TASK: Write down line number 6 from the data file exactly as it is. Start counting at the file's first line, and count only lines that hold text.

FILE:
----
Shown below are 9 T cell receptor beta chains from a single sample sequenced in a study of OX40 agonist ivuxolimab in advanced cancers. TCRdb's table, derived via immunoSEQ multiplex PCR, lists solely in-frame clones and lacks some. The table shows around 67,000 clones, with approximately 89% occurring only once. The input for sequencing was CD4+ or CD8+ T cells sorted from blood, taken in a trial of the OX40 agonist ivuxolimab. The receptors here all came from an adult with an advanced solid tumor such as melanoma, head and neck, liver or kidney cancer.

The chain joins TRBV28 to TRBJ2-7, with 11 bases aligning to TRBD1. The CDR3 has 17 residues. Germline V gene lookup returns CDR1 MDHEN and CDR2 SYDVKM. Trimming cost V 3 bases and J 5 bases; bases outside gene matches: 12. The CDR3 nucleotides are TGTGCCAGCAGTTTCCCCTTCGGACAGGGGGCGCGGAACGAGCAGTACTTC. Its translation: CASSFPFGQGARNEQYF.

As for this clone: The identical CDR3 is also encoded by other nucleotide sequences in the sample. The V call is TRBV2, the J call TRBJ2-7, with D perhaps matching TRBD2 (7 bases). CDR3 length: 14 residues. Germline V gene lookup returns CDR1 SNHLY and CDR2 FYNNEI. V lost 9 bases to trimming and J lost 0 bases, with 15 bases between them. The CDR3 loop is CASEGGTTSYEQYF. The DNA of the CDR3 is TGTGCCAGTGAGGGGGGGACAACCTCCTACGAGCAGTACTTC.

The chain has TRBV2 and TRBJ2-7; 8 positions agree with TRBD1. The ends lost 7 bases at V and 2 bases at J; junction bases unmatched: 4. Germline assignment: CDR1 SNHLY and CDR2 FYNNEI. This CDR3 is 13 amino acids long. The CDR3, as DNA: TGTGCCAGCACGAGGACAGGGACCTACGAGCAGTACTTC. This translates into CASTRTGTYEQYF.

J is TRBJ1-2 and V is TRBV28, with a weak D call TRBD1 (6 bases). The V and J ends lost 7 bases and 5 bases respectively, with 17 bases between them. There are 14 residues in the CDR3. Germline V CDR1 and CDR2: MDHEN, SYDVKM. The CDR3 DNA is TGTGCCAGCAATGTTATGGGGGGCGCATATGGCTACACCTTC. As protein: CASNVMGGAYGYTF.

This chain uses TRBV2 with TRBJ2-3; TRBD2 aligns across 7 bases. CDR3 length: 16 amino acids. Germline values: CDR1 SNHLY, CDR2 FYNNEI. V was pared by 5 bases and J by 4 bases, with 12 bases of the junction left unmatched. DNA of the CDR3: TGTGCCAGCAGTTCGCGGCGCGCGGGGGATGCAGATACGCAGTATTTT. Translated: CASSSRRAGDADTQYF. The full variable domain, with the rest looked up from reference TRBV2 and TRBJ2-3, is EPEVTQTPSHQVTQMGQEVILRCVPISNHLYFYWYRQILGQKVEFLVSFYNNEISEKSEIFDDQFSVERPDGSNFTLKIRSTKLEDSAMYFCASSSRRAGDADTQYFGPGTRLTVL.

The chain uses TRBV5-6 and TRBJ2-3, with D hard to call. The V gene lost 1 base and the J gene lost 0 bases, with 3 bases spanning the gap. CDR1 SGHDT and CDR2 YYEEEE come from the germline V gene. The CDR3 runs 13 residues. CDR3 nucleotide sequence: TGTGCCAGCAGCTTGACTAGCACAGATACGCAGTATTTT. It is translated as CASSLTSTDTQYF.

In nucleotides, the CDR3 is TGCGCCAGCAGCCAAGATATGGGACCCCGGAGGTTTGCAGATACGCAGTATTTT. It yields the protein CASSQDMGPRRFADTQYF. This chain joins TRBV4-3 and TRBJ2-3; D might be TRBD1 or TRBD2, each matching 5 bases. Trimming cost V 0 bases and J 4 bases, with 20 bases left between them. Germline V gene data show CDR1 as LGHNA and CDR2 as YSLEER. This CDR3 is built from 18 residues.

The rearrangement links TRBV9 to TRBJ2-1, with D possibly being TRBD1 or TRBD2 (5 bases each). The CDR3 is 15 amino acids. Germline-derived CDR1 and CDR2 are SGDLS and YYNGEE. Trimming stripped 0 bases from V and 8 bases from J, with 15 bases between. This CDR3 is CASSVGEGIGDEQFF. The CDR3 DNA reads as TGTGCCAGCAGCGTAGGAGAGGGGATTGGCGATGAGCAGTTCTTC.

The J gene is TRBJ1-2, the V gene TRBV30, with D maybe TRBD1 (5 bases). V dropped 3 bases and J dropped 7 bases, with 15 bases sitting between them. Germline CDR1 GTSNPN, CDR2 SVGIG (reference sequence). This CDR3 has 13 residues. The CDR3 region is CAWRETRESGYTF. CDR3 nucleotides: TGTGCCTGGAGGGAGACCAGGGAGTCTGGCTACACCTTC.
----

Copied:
This chain uses TRBV2 with TRBJ2-3; TRBD2 aligns across 7 bases. CDR3 length: 16 amino acids. Germline values: CDR1 SNHLY, CDR2 FYNNEI. V was pared by 5 bases and J by 4 bases, with 12 bases of the junction left unmatched. DNA of the CDR3: TGTGCCAGCAGTTCGCGGCGCGCGGGGGATGCAGATACGCAGTATTTT. Translated: CASSSRRAGDADTQYF. The full variable domain, with the rest looked up from reference TRBV2 and TRBJ2-3, is EPEVTQTPSHQVTQMGQEVILRCVPISNHLYFYWYRQILGQKVEFLVSFYNNEISEKSEIFDDQFSVERPDGSNFTLKIRSTKLEDSAMYFCASSSRRAGDADTQYFGPGTRLTVL.